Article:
FRIDAY 21 JUN 2013 10:21 AM


Yesterday, at London’s Glaziers Hall, a trio of brand experience directors convened to discuss the use of language in corporate communications.

The event, hosted by The Writer, a brand language consultancy, featured Caroline Hobbs from Nationwide, Kat Ward-Smith from O2 and Michael Lenz from Cisco Systems. All had launched initiatives to revamp their use of language for internal or external communications within their respective businesses.

The challenge facing Cisco, a B2B solutions provider, was to translate the writing and insights of a highly technical and highly skilled workforce into clear and understandable communications for the technical layman. Lenz says the company worked with The Writer to develop language guidelines, or a playbook, consisting of overall guidance and localised information in 14 languages.

Lenz says the language used had to reflect Cisco’s business strategies and existing brand. “A lot of this is ensuring there’s a personality that reflects the core values of who we are,” he says.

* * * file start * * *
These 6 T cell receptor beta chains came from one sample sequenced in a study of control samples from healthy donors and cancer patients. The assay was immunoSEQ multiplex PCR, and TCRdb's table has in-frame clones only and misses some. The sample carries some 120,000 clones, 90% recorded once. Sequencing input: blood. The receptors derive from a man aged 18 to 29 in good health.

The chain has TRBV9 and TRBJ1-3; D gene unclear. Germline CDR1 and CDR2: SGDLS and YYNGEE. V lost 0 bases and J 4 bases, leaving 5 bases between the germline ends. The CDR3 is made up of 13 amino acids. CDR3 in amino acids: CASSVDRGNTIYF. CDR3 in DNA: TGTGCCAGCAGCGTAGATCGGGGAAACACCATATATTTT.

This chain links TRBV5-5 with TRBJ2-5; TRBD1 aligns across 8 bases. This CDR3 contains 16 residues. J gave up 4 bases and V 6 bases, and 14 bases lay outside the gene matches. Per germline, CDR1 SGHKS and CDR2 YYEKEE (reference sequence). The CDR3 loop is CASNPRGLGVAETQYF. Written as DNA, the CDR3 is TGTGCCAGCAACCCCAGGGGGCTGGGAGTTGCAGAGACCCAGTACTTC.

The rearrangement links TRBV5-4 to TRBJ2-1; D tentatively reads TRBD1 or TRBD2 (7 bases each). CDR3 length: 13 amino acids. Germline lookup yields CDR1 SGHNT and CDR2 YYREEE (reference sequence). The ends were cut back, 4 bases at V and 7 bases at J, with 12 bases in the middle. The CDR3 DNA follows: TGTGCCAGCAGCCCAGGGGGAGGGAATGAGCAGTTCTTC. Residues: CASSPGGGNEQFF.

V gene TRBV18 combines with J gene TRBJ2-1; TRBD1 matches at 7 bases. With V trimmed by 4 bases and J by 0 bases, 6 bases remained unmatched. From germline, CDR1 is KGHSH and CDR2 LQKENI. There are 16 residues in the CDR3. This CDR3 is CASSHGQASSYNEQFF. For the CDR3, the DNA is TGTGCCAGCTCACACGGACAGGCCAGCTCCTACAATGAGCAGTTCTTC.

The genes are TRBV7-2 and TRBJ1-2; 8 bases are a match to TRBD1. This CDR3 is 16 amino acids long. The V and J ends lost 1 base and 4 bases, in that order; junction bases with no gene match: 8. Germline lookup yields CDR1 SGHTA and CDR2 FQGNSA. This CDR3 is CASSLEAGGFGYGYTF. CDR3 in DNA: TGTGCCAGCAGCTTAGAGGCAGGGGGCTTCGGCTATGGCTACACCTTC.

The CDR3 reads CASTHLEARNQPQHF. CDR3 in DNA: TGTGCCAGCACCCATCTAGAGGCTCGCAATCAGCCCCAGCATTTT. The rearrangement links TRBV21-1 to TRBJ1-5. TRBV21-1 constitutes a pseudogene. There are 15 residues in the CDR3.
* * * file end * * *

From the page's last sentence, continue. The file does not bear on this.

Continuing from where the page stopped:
As the business’ stakeholders are typically not a products’ end user, but another business, the language refinement had to acknowledge Cisco’s position as a trusted technology partner. “It wasn’t about the technology, it was about the business partnership,” Lenz adds. “Are we concerned about being the world champion boxer? No. But if we can be the coach and own the gym.”

Ward-Smith spoke on O2’s lauded personable Twitter account and approachable language. Two of The Writer’s employees even acted out the often-misinterpreted slang conversation on the company’s Twitter feed, to the delight of the audience.

The trio agreed that while determining the guidelines for use of language was important, it cannot remain stagnant. Ward-Smith says, “We have to keep evolving, we have to make sure our tone of voice is evolving.”